5. Be consistent and reliable.
Plants are plants. They do what they do. You won’t find a Chamomile flower responding to certain conditions favorably one day and then unfavorably the next. You won’t find a red rose changing color to become a different color by tomorrow. Plants are consistent and behave reliably. I learned that this is actually quite valuable in my own life.
The more reliable and consistent you are, the better things can go for you, because people learn to trust and respect you for whom and what you are.
6. A little bit of dirt is good for the body and soul.
Before I became an avid gardener, I must admit that I wasn’t too keen on getting my hands dirty. Now, I love digging my hands into the soil and making a mess. The end result is always something beautiful. Getting my hands dirty has become a great way to relax and unwind. I also learned that it’s good for my health because the soil has bacteria in it that’s good for your immune system. That’s interesting, isn’t it?
7. Death is the circle of life.
For many, including me, death can be a scary concept. It can be so scary to think about that we, as humans, put it out of our minds. We never give much thought to the fact that we are approaching our deaths (I hope that thought doesn’t stress you out too much right now!). By encountering plants going through their natural cycle of birth, life, death – repeat, I have become more comfortable and understanding of the concept of death and how it is part of the circle of life.
8. Failure is a driving force of success.
In the garden, when a plant doesn’t take to its new environment or when a design idea fails, you don’t give up. Instead, you try something new. You assess the situation; you Google possible solutions, and you get right to work trying to rectify the situation. I have learned that this very same approach can work wonders in life. In fact, mistakes often result in success because once you know what doesn’t work, you can create scenarios that do work in your life.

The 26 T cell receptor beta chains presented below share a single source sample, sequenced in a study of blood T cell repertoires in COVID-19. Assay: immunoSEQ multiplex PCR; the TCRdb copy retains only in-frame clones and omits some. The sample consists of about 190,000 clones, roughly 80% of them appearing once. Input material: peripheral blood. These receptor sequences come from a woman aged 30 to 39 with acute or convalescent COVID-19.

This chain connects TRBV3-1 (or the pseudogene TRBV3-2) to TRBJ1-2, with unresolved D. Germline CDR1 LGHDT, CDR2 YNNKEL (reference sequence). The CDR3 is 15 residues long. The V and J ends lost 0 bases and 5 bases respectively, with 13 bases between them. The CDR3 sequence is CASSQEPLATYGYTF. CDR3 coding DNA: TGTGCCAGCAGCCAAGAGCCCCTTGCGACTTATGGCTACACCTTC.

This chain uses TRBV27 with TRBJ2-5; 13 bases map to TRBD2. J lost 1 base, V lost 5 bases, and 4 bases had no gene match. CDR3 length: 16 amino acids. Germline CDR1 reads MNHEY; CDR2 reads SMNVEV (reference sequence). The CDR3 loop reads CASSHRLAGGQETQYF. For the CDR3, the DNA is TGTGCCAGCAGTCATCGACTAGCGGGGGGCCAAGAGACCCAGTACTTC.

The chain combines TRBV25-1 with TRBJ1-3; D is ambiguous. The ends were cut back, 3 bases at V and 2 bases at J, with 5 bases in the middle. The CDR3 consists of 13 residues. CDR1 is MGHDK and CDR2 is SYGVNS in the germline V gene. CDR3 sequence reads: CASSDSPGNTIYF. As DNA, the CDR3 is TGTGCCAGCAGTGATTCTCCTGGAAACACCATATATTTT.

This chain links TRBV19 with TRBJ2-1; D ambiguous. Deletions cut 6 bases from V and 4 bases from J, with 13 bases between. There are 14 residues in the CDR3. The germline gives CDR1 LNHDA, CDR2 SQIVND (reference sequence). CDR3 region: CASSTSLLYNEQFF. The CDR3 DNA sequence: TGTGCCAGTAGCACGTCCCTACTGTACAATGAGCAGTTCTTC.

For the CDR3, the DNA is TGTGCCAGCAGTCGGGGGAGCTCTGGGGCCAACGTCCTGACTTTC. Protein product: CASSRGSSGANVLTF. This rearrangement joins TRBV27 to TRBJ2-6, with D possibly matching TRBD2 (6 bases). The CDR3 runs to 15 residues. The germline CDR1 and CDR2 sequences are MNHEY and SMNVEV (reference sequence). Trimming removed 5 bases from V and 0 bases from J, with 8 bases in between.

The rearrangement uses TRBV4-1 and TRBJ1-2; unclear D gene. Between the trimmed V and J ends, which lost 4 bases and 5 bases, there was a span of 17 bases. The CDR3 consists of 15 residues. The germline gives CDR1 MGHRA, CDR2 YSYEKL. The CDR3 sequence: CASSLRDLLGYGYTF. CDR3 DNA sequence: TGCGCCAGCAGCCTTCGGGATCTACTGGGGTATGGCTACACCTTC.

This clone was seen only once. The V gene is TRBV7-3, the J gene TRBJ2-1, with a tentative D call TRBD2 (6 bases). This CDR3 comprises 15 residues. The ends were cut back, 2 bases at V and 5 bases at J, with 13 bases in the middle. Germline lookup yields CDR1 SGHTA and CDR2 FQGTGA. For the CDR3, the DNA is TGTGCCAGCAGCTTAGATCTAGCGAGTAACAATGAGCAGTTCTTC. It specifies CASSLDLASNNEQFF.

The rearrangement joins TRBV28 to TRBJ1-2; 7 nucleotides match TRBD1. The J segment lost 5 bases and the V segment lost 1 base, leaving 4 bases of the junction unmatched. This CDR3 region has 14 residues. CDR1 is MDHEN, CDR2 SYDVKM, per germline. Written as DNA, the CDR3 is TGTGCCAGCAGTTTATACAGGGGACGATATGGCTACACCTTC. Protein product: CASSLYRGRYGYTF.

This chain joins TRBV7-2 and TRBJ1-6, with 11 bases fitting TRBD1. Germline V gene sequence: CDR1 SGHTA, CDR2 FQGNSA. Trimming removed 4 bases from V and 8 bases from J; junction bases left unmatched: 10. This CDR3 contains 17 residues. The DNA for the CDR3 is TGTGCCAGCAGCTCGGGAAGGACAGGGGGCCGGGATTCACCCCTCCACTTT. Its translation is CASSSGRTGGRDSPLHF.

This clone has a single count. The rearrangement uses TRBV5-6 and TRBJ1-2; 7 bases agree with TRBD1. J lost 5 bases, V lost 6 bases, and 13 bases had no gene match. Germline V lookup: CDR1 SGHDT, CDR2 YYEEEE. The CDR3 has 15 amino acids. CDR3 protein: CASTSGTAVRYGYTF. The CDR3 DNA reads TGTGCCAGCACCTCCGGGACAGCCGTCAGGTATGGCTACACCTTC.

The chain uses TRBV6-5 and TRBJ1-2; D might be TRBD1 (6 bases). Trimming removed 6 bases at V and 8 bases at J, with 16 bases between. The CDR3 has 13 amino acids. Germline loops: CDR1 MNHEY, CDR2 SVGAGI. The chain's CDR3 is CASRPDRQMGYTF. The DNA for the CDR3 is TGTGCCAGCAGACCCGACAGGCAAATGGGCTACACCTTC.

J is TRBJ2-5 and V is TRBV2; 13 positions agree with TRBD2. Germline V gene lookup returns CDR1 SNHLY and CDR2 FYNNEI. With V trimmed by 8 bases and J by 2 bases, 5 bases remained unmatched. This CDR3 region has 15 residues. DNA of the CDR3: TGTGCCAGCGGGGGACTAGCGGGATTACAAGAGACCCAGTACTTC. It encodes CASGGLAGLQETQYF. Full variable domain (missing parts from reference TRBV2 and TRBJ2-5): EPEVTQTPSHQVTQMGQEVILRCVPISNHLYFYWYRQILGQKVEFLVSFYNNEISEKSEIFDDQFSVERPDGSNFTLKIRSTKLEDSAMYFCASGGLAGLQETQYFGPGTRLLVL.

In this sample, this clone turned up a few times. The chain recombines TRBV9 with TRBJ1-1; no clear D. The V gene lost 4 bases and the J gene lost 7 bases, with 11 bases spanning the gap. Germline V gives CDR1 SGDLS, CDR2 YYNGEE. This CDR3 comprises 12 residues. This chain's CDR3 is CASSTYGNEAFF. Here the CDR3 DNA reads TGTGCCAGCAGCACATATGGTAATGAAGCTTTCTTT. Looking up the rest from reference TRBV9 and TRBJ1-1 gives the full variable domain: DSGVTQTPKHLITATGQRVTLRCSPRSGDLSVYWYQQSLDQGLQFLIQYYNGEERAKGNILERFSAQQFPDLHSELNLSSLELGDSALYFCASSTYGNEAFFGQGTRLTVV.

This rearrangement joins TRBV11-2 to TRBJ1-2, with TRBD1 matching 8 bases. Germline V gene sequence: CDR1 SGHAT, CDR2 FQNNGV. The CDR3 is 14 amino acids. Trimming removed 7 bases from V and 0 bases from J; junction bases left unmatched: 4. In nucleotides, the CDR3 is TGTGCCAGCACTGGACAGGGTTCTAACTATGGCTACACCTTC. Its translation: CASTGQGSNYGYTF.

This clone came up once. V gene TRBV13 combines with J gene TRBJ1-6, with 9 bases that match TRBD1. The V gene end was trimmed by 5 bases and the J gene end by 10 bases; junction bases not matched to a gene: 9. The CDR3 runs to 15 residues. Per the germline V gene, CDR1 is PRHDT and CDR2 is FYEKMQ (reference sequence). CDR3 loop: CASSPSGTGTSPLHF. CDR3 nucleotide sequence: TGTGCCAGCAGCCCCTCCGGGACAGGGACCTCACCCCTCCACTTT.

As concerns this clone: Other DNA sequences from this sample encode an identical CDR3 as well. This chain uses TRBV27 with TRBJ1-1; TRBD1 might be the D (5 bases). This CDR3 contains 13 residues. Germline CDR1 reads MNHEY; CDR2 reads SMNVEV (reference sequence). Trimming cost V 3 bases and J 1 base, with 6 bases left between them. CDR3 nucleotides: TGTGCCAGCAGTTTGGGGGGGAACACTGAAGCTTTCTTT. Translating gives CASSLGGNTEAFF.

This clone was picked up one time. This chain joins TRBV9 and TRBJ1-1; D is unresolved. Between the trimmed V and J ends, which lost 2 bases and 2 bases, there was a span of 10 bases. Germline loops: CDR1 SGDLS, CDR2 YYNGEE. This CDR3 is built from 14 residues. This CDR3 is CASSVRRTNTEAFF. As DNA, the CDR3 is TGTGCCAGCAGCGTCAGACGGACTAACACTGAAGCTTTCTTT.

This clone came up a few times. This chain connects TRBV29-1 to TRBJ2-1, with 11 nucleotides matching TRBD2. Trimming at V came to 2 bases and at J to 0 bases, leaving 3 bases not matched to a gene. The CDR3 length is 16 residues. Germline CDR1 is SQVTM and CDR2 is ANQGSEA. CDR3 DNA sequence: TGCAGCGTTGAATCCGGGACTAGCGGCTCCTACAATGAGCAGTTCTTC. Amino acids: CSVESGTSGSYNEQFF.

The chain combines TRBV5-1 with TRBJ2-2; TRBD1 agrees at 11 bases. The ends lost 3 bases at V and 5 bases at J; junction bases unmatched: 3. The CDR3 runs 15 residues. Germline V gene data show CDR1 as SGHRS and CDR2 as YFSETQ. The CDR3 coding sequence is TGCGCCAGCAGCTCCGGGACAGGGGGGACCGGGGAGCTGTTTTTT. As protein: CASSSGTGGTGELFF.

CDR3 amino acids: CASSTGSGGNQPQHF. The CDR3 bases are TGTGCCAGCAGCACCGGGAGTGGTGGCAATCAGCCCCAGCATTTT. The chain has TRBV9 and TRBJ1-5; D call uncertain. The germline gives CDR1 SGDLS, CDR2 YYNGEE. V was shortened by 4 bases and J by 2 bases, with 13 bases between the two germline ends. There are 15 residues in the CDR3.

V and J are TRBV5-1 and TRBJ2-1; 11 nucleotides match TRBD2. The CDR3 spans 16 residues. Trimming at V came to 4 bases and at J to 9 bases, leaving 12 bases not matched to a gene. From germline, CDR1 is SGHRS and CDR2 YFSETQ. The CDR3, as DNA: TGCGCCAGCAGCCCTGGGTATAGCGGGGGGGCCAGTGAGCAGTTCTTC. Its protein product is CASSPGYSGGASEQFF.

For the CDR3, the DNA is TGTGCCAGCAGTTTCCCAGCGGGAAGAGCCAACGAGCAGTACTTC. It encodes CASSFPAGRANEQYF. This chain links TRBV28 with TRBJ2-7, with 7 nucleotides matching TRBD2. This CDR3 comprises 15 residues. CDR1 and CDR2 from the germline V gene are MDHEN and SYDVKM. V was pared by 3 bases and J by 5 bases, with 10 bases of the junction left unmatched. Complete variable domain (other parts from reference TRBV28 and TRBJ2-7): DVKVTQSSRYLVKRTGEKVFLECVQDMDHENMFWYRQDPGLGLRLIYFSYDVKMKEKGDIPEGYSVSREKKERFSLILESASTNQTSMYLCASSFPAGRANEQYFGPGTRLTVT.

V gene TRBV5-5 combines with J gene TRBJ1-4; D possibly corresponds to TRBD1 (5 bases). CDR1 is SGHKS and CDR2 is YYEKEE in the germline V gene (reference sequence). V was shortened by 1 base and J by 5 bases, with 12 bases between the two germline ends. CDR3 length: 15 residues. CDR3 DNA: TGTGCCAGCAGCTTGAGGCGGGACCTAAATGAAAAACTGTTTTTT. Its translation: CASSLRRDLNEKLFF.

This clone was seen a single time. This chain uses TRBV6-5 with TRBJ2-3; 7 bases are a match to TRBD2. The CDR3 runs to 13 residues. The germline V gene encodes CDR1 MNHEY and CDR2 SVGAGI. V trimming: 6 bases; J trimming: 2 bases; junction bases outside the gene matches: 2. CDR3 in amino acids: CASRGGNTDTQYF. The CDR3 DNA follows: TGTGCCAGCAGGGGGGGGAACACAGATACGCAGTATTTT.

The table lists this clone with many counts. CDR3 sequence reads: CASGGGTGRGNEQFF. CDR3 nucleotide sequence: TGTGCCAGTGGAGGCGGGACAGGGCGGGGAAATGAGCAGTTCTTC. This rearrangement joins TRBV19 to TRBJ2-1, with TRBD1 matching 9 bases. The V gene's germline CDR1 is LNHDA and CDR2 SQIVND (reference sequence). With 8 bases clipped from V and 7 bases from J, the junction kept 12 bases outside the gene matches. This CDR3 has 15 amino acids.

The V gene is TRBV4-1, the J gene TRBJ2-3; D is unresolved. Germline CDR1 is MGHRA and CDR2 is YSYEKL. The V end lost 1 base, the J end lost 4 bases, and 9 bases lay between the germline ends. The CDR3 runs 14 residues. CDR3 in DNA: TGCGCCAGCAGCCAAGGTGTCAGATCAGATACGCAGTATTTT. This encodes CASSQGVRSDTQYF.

9. Relying on others is important and necessary.
My plants are my babies. I spend time tending them often. Without my care, the plants in my garden would wither and die. For a long time, I didn’t give much thought to this. I am an independent person, and often I struggled to rely on other people. Until I realized that my plants rely solely on my care. And because of this lesson, I have become more focused on allowing myself to rely on others. Their care and support might just help me to get to where I need to be quicker.
10. Selfishness is merely a hurdle to your ultimate success.
Something I have noticed over the years is that plants lack selfishness. Even if you aren’t the best gardener, your plant won’t purposely punish you for it. Instead, your plant will do the best it can and give as much as it can, regardless. This has taught me that holding back and being selfish won’t do much for my progress, and it is better to always be the best I can be and give as much as I can, if I want to progress easily.
11. Purposeful acceptance of other’s differences.
Accepting others with all of their quirks and differences is something I learned from gardening. After all, all the plants in your garden are different in some way or another. Yet they are also all quite essential to your overall creation.
12. Creativity and hard work offer great rewards.
A beautiful garden is impossible without a healthy dose of creativity and hard work. The harder I worked and the more creative I was willing to be, the better my garden became. That is something that I have learned applies to other areas of life too.